Blog Post

I've Been Out For Four Years And I've Learned…

 By Annie

That You Don’t Have to be “Gay Enough”
I felt like it was a club that I needed permission to join and because I felt like I didn’t fit stereotypes and was a stranger to gay culture; I didn’t feel “gay enough”.  It felt like a title that was someone else’s to give to me or take away; especially when people actually would try and take it away by telling me I was going through a phase, that I was too pretty to be gay or that I didn’t know what I wanted.
It’s important to be honest with yourself in order to know who you truly are.  There is no RIGHT way to be gay or any other sexual orientation and it’s not about fitting in absolutely with the culture; your sexual identity does not come with a rule book.

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That Sexuality Isn’t as Simple as Black and White
I also have an “anything is possible” philosophy when it comes to sexual fluidity and I accept that I could never know what the future holds; what gender or sex I may fall in love with or be attracted to.  I didn’t want to come out, do all the work to then be criticized for later having a different identity, maybe having to come out all over again.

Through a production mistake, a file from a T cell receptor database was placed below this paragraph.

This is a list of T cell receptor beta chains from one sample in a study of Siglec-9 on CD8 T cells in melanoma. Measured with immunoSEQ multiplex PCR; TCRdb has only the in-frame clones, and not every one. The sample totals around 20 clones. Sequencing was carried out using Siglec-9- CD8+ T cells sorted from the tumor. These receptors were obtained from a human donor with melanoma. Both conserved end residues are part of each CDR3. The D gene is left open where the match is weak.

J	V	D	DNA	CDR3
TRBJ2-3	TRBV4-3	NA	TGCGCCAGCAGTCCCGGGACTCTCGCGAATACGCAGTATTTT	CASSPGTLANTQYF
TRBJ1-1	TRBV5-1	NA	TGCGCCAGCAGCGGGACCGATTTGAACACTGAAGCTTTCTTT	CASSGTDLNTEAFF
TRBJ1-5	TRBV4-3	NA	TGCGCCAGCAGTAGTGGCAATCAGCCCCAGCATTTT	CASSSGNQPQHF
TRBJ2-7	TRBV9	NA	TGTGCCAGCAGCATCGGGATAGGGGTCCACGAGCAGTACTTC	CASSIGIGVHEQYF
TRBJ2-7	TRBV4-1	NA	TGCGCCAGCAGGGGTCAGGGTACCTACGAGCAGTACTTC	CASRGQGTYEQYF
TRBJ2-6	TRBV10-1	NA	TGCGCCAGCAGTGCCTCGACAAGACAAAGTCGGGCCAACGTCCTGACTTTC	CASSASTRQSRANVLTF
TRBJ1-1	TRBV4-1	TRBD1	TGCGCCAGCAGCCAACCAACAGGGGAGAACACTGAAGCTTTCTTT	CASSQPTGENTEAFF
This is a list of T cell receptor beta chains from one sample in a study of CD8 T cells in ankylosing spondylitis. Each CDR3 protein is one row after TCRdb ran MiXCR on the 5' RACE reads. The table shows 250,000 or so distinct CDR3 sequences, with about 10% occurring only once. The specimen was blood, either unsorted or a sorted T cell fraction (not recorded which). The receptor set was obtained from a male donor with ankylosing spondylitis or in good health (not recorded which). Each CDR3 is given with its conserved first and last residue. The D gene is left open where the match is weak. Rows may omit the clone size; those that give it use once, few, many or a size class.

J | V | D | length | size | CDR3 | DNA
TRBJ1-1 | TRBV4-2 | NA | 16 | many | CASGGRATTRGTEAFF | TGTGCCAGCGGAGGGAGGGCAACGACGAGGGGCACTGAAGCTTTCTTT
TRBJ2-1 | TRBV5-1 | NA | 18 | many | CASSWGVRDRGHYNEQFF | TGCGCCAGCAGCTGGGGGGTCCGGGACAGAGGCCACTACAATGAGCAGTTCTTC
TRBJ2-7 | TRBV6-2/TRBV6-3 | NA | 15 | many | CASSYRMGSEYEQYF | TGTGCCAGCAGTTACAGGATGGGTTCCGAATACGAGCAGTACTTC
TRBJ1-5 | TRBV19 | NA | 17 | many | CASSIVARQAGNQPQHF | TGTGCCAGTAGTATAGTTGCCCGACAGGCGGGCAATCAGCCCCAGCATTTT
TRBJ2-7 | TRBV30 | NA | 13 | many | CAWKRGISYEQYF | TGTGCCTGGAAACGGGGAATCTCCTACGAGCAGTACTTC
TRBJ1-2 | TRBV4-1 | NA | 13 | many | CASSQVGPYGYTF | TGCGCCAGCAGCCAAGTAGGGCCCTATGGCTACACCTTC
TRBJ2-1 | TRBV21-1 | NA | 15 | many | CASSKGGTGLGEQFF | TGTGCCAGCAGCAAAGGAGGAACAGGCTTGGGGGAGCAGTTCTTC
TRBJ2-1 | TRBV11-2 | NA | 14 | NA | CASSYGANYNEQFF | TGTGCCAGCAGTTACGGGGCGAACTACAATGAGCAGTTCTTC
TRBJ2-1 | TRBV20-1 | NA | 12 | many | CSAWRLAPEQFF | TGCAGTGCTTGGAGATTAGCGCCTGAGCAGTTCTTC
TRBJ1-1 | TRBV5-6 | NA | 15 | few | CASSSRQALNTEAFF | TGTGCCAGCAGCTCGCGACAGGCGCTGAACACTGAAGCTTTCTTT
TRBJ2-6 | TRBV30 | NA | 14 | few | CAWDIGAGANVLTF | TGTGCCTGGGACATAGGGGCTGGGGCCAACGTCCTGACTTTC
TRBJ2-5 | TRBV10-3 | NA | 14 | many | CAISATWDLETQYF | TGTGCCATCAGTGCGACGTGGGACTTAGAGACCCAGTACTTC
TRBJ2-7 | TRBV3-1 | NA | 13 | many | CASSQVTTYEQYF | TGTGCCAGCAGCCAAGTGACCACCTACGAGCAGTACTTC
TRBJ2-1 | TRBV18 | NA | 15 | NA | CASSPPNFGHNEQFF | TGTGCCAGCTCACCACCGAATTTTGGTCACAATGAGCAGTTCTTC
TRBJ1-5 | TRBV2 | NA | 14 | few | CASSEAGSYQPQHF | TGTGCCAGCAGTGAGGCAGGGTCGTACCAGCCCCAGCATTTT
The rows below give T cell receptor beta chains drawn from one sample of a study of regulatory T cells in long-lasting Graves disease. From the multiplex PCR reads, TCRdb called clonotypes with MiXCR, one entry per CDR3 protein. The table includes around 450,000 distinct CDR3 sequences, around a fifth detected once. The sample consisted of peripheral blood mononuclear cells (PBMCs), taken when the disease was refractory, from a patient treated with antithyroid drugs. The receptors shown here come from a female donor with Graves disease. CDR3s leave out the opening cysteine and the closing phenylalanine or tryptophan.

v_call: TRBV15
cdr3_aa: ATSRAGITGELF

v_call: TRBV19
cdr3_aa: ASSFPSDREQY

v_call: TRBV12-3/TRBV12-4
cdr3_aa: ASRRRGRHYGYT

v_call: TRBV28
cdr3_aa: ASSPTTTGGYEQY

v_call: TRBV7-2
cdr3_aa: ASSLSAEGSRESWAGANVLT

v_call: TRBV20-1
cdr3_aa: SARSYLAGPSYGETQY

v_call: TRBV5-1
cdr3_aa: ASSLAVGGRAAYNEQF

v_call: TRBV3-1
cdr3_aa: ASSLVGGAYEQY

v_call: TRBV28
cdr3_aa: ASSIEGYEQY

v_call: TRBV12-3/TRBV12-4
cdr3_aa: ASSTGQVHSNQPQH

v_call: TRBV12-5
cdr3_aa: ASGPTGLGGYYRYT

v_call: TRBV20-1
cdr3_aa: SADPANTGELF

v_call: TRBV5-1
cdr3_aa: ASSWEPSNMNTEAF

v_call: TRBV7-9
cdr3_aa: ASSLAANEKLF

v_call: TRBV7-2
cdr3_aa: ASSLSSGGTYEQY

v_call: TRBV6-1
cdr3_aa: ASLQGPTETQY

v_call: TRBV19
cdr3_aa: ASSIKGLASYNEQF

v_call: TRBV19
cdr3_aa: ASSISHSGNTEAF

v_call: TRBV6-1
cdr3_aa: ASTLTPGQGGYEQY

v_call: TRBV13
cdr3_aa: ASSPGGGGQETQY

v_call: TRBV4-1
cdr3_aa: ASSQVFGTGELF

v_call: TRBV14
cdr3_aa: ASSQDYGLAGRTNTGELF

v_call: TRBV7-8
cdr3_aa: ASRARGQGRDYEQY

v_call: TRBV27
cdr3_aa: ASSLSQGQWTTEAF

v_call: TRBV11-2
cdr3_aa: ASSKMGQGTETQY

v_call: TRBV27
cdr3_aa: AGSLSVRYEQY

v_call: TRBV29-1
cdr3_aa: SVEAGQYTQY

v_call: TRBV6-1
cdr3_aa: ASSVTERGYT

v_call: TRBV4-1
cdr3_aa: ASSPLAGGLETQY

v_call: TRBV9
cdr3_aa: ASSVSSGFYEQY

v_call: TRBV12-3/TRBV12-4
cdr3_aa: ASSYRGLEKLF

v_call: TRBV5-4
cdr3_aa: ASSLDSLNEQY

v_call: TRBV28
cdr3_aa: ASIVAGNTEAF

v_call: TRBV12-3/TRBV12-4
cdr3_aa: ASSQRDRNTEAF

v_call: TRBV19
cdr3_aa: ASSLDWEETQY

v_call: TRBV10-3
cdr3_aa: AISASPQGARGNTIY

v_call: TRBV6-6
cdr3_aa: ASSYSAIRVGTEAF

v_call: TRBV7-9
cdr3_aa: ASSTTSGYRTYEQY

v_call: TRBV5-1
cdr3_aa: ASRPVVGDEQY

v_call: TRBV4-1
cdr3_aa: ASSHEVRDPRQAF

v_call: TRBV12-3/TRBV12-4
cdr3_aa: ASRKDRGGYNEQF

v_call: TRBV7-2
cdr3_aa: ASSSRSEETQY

Not exactly from personal experience but more from observation and analysis, I’ve learned that if you identify one way, but one time, or sometimes, hook up with or date someone that does not reflect with that identity… it’s OKAY. It doesn’t make you less self-aware or a liar, it just happens; all you can do is be honest about how you feel and do what makes you happy.  Experience attraction freely and worry about labels later.
That Reactions to Coming Out Are Not Carved in Stone
I came out to my mom when I was 19.  For some reason, I thought she would take it casually like the “Oh, honey, I’ve known” response, but I shocked her and she cried for the rest of the day.  I just remember her screaming, “You’re a lesbian!” and “The rest of the family cannot find out!” then back into her wails and moans.  It was heart breaking for me because our relationship had been so close for her to push me away like that.
For the next few years, the topic of my romantic/sex life was difficult, but she promised she would try and be more accepting.  She is still trying and it’s gotten so much better that we can talk about my relationships now, although a girl has never been to my house as more than a friend and we’ll cross that bridge when we get to it.  Coming out is sadly more complicated that I had thought; not always a clear cut “I accept you” or “I don’t”.  People can change; my mother, who was raised with particular views, loves me enough to try and retrain her brain and be accepting of who I am.  I know it could’ve been far worse, but I’m glad I was honest and I remain hopeful that with visibility and information, intolerance can become acceptance and acceptance can become support.  I’ve learned that by seeing it with my own eyes.
Want to tell us what you’ve learned? Email emily@dattch.com with your story.
annie3150Annie is the creator of the Stop Hating Your Body blog, a performer, activist and novice photographer and you can follow her on Twitter: @annieelainey